Mexico News Daily, September 6, 2017
Mexico will lobby the United States Congress to protect young immigrants known as dreamers after yesterday’s announcement to scrap the law that protects them from deportation, a move that could see hundreds of thousands forced to return to their country of birth.
President Donald Trump’s administration said it would end the Deferred Action for Childhood Arrivals (DACA) policy in March 2018, giving Congress six months to come up with a legislative alternative.
Almost 800,000 dreamers — most of them Mexicans — have benefitted from the program introduced by former president Barack Obama in 2012.
President Enrique Peña Nieto said his government “deeply regrets” the program’s cancelation and promised via Twitter that Mexico “stands alongside them.”
Foreign Secretary Luis Videgaray said the Mexican government would focus its efforts on lobbying the U.S. Congress to guarantee legal certainty for the young immigrants before the six-month timeframe has passed, adding that it may turn to international law for support.
He indicated that Mexico not only deeply regrets the phasing out of the DACA program but is very concerned about the immigrants’ legal uncertainty.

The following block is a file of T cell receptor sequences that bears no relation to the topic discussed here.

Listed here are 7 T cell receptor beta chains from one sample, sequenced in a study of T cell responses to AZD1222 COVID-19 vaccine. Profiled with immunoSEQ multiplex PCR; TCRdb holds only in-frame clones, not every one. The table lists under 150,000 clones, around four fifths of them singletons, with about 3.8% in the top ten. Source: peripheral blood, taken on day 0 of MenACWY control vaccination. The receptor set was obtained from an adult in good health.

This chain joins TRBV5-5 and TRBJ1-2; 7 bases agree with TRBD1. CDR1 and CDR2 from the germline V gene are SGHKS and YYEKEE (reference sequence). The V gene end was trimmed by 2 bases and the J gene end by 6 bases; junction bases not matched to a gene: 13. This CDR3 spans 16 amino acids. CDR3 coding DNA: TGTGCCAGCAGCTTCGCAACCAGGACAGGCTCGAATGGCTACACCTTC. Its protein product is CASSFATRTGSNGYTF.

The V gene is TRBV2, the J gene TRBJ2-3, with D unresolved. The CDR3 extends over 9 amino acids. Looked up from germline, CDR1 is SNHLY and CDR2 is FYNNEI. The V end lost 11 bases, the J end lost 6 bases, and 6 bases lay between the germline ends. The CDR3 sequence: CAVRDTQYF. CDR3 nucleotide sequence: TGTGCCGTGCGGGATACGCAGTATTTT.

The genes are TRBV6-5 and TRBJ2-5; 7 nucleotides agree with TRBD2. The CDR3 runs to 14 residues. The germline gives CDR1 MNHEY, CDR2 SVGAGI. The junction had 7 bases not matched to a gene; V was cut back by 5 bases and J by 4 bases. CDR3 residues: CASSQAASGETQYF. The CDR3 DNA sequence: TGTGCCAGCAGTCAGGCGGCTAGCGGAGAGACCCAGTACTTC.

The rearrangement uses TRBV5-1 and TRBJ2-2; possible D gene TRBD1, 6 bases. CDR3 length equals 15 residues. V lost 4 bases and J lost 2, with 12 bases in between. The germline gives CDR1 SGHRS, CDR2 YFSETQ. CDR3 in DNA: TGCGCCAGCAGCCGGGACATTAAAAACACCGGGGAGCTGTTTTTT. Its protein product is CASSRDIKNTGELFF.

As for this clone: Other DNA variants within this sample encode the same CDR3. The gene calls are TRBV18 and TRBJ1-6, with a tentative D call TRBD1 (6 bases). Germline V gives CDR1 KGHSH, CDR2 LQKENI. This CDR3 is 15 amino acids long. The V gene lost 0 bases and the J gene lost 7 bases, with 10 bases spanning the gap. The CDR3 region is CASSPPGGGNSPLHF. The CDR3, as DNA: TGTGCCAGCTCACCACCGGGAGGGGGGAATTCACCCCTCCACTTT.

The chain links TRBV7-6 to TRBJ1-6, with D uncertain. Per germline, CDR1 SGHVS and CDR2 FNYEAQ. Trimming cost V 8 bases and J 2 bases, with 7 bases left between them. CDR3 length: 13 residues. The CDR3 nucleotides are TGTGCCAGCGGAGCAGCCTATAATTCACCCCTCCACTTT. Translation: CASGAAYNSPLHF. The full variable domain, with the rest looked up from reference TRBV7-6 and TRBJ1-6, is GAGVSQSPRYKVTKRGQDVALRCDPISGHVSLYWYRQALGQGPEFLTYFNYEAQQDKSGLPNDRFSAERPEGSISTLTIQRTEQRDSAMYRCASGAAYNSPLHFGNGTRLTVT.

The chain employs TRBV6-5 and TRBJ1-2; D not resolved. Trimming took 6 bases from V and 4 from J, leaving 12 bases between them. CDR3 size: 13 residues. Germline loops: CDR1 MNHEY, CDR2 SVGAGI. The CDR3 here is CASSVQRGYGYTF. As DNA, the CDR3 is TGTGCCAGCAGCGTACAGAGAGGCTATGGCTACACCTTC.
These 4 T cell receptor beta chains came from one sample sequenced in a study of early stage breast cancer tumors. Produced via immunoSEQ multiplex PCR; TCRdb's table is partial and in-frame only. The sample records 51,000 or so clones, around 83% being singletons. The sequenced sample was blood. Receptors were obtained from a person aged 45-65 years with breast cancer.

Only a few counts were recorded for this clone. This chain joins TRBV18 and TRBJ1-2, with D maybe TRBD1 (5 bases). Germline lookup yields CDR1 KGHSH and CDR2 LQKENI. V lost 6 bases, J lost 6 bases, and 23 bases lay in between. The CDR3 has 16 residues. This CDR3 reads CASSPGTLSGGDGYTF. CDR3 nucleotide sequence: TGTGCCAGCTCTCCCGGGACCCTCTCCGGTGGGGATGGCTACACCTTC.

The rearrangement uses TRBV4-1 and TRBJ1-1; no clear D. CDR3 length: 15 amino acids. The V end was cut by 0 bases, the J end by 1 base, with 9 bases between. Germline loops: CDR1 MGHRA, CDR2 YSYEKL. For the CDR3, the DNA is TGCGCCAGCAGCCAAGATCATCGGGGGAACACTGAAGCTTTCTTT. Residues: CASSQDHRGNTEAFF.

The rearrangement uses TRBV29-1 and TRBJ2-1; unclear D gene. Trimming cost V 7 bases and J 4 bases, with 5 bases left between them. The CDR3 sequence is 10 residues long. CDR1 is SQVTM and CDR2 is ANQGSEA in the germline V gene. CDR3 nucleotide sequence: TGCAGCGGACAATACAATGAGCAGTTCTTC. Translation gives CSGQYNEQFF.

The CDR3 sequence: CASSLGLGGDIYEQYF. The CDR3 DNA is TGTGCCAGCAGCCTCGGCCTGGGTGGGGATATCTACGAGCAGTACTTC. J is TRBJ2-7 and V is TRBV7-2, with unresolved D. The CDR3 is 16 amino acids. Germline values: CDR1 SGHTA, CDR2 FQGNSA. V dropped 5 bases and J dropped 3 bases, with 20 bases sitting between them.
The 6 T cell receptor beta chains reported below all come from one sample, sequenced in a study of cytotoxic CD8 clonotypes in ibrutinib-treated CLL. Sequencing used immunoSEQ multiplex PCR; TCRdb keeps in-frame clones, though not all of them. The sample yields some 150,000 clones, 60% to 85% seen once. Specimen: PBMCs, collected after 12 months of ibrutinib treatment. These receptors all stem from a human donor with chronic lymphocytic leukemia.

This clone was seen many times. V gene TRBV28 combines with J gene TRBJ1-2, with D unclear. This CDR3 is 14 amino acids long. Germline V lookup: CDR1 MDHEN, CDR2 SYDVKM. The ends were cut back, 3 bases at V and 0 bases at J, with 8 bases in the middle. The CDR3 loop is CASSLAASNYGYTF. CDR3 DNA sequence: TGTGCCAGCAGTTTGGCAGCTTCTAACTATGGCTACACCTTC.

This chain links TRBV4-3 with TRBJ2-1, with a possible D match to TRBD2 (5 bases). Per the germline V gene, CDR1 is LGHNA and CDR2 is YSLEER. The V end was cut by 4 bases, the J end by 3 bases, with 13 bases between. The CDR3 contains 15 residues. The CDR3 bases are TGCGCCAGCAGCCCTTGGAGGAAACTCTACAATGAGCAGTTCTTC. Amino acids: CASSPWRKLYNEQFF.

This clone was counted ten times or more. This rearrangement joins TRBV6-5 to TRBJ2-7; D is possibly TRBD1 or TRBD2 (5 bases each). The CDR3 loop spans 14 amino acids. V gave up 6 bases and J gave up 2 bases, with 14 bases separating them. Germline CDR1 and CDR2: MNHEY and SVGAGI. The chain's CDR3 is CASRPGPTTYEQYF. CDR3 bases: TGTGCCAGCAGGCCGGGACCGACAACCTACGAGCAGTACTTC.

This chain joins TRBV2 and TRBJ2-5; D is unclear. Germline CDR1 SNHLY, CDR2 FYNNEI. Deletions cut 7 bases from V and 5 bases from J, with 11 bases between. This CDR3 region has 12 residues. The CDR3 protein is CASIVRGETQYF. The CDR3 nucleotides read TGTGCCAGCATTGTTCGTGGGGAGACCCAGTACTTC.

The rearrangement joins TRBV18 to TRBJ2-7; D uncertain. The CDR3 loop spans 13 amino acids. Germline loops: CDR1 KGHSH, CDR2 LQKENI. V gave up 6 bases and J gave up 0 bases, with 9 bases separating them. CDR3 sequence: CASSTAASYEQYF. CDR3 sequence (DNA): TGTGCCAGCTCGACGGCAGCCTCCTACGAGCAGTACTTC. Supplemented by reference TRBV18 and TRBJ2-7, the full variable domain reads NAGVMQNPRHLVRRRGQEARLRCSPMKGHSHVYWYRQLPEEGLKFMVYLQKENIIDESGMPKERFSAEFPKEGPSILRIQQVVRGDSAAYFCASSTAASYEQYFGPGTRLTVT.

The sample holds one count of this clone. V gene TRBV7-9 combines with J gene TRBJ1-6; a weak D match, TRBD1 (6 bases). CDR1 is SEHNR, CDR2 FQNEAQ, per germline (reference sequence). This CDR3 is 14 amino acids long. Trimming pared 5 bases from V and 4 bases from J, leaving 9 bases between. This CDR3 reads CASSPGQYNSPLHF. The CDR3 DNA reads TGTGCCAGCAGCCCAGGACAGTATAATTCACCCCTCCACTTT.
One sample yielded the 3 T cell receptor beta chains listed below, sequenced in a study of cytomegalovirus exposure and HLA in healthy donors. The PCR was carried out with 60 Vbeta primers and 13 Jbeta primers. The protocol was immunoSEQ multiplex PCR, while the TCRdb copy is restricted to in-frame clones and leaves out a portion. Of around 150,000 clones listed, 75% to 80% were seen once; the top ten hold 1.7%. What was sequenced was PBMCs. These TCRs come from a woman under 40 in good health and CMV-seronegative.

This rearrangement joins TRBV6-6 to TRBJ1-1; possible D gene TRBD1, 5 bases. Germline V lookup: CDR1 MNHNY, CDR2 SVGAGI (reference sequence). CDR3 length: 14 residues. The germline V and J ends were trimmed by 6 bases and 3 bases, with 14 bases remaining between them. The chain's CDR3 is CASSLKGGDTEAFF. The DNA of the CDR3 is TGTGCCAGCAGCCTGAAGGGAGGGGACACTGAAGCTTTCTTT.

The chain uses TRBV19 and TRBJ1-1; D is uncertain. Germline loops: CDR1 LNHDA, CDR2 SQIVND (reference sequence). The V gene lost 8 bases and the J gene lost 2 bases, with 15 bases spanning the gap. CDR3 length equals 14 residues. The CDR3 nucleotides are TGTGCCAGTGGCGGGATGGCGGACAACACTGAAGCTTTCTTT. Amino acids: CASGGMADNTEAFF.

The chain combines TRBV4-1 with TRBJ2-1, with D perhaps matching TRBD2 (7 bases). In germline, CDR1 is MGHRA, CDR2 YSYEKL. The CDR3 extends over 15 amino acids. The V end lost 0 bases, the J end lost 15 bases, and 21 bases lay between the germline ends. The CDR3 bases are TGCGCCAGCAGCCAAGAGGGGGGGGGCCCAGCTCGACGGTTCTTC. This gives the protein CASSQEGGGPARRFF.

“The government of Mexico clearly understands that immigration policy decisions in the United States are solely for U.S. citizens and their institutions. However, we cannot ignore the fact that the majority of these young people, more than 600,000, were born in Mexico. Therefore, we have a moral imperative to act through diplomatic channels . . . .”
Yesterday’s announcement coincided with the final day of the second round of NAFTA renegotiation talks but Videgaray said it would not affect that process.
Mexico’s ambassador to the United States, Gerónimo Gutiérrez, also stressed that Mexico would defend the dreamers’ rights, saying at a press conference that the federal government will ensure they have “adequate representation.”
However, if it were necessary for them to return to Mexico, he said they would do so under the “best conditions” while a government statement said that “Mexico will receive dreamers who return to our country with open arms.”
The head of Mexico’s largest university described the DACA cancelation as a sign of xenophobia and hate. Enrique Graue Wiechers, rector of the National Autonomous University, said the problem would be identifying where the youths wished to go upon arriving in Mexico and finding them spaces in the educational system.
Undersecretary for North American relations Carlos Manuel Sada said that a special labor bank would be created for returning dreamers. Loans at preferential rates, national and international scholarships, access to education without unnecessary bureaucratic procedures, revalidation of studies completed in the U.S. and access to health care will also be available to returnees.
While Mexico is taking steps to help dreamers integrate into Mexican society should the need arise, Sada expressed concern that changes to legislation could unleash a “witch hunt” aimed at dreamers whose permission to be in the United States under DACA had expired.
Dreamers are officially described as undocumented migrants who arrived in the U.S. before the age of 16 and have lived there since June 15, 2007. They had to be under 30 when the dreamers policy was enacted in 2012.